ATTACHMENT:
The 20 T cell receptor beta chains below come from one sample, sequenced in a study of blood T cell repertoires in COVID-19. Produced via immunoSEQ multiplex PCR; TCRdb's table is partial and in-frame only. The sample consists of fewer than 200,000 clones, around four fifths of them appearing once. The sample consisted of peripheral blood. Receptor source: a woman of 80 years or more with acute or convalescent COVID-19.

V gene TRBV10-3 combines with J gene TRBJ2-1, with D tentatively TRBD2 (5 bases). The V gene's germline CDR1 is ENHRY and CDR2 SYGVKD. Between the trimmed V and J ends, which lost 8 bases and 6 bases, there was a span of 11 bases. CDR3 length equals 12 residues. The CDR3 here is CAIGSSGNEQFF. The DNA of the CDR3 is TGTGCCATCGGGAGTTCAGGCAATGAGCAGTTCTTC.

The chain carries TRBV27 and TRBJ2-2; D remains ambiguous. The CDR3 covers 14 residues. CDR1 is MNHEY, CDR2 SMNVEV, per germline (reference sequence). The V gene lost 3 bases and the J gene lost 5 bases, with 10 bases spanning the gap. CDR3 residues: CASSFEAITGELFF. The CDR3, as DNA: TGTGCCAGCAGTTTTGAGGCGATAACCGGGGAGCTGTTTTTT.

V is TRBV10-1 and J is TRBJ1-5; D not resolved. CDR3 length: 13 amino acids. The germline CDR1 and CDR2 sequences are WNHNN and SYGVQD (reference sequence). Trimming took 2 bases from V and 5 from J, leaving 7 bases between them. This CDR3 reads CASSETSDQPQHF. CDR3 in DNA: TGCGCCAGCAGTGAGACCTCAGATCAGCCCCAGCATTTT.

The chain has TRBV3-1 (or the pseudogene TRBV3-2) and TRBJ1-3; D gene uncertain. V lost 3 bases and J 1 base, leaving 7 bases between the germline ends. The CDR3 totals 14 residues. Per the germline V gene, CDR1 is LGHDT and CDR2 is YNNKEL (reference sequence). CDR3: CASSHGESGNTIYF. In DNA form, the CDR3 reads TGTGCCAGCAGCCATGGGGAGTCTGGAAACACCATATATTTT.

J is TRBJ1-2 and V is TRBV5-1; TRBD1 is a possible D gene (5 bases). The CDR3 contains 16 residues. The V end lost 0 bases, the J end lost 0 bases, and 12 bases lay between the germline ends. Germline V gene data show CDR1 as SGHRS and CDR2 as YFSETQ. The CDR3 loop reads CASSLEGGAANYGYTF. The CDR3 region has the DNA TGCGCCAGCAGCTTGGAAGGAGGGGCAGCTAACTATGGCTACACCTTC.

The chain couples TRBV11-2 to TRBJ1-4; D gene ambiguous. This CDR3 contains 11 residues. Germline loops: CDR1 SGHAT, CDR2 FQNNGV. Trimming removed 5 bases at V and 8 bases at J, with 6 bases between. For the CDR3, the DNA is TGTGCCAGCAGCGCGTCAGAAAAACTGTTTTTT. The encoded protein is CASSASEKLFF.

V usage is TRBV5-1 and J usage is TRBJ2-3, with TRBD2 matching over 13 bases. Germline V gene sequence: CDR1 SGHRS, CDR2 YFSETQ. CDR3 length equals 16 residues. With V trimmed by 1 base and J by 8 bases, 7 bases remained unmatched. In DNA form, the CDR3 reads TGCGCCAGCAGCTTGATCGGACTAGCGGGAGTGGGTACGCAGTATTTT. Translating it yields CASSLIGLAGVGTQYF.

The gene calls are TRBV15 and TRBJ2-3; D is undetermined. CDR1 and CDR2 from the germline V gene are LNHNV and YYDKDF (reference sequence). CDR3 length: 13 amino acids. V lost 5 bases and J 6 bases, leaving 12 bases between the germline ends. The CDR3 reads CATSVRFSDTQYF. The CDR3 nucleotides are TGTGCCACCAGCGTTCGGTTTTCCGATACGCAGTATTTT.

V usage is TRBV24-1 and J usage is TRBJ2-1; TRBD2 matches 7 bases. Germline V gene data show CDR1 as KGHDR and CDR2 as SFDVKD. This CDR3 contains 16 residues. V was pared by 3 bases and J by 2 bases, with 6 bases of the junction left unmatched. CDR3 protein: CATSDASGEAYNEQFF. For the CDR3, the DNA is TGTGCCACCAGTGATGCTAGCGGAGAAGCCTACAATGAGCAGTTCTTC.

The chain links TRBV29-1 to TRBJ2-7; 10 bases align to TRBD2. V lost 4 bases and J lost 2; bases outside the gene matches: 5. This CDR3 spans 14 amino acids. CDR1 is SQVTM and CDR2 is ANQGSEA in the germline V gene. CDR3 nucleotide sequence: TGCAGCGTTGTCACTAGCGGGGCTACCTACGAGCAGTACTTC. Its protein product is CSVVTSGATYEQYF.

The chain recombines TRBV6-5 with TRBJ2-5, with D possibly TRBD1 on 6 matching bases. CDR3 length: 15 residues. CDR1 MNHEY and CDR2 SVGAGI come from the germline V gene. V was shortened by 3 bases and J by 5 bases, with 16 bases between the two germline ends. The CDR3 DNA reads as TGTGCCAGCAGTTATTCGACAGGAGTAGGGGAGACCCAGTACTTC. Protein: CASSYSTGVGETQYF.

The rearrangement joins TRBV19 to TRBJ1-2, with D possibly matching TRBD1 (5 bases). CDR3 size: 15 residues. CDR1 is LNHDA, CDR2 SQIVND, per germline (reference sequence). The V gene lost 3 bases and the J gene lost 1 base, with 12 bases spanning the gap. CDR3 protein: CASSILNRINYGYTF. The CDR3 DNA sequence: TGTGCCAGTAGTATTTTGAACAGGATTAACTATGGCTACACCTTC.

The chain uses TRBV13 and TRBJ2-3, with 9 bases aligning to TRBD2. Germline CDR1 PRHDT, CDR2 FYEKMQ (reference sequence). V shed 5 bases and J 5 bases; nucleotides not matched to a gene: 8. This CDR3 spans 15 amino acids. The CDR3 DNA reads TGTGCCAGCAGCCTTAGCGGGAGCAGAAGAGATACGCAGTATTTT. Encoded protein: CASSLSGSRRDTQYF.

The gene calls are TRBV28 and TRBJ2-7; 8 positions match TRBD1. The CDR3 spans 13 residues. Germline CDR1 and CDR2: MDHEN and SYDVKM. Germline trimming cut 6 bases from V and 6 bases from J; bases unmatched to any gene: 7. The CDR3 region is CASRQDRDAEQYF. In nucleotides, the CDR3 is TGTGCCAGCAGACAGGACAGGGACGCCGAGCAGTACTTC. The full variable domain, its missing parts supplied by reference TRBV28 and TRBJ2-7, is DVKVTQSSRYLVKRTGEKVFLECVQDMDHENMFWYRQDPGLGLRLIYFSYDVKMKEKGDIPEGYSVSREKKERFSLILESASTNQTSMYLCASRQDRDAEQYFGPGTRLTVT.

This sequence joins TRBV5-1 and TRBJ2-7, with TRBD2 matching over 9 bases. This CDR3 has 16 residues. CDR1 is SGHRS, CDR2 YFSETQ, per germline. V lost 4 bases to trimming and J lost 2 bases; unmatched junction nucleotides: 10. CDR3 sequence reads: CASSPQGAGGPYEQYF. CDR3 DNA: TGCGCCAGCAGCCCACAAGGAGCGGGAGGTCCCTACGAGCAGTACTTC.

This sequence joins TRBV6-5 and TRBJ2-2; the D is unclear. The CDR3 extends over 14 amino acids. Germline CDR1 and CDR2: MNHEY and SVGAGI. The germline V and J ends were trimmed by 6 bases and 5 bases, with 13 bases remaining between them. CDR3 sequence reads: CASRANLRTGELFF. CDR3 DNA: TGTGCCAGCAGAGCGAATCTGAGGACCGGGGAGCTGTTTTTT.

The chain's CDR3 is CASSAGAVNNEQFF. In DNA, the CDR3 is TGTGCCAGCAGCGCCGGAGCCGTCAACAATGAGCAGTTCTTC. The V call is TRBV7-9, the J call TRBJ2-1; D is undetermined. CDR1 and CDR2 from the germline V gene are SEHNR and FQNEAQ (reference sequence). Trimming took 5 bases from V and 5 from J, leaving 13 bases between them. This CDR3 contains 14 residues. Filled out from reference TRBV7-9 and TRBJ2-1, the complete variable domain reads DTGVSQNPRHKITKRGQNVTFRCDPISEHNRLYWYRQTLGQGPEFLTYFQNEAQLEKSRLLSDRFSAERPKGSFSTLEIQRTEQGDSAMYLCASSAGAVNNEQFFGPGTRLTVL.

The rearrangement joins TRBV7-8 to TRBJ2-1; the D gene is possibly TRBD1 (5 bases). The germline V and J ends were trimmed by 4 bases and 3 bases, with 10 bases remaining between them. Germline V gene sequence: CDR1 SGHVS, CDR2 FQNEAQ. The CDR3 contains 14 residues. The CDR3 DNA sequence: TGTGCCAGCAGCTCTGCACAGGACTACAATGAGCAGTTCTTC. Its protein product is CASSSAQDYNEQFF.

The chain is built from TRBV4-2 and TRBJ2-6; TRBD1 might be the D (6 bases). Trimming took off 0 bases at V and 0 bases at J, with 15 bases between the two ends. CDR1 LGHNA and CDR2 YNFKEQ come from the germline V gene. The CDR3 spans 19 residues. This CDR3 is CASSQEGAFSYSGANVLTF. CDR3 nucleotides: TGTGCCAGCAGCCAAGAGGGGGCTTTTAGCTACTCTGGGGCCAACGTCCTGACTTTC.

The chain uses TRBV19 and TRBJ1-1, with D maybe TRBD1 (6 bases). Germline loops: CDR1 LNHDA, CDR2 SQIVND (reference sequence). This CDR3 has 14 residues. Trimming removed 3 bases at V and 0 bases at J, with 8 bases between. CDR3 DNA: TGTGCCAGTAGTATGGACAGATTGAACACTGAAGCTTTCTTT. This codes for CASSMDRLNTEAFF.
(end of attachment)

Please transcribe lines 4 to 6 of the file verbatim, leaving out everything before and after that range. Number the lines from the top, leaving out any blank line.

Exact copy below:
V is TRBV10-1 and J is TRBJ1-5; D not resolved. CDR3 length: 13 amino acids. The germline CDR1 and CDR2 sequences are WNHNN and SYGVQD (reference sequence). Trimming took 2 bases from V and 5 from J, leaving 7 bases between them. This CDR3 reads CASSETSDQPQHF. CDR3 in DNA: TGCGCCAGCAGTGAGACCTCAGATCAGCCCCAGCATTTT.

The chain has TRBV3-1 (or the pseudogene TRBV3-2) and TRBJ1-3; D gene uncertain. V lost 3 bases and J 1 base, leaving 7 bases between the germline ends. The CDR3 totals 14 residues. Per the germline V gene, CDR1 is LGHDT and CDR2 is YNNKEL (reference sequence). CDR3: CASSHGESGNTIYF. In DNA form, the CDR3 reads TGTGCCAGCAGCCATGGGGAGTCTGGAAACACCATATATTTT.

J is TRBJ1-2 and V is TRBV5-1; TRBD1 is a possible D gene (5 bases). The CDR3 contains 16 residues. The V end lost 0 bases, the J end lost 0 bases, and 12 bases lay between the germline ends. Germline V gene data show CDR1 as SGHRS and CDR2 as YFSETQ. The CDR3 loop reads CASSLEGGAANYGYTF. The CDR3 region has the DNA TGCGCCAGCAGCTTGGAAGGAGGGGCAGCTAACTATGGCTACACCTTC.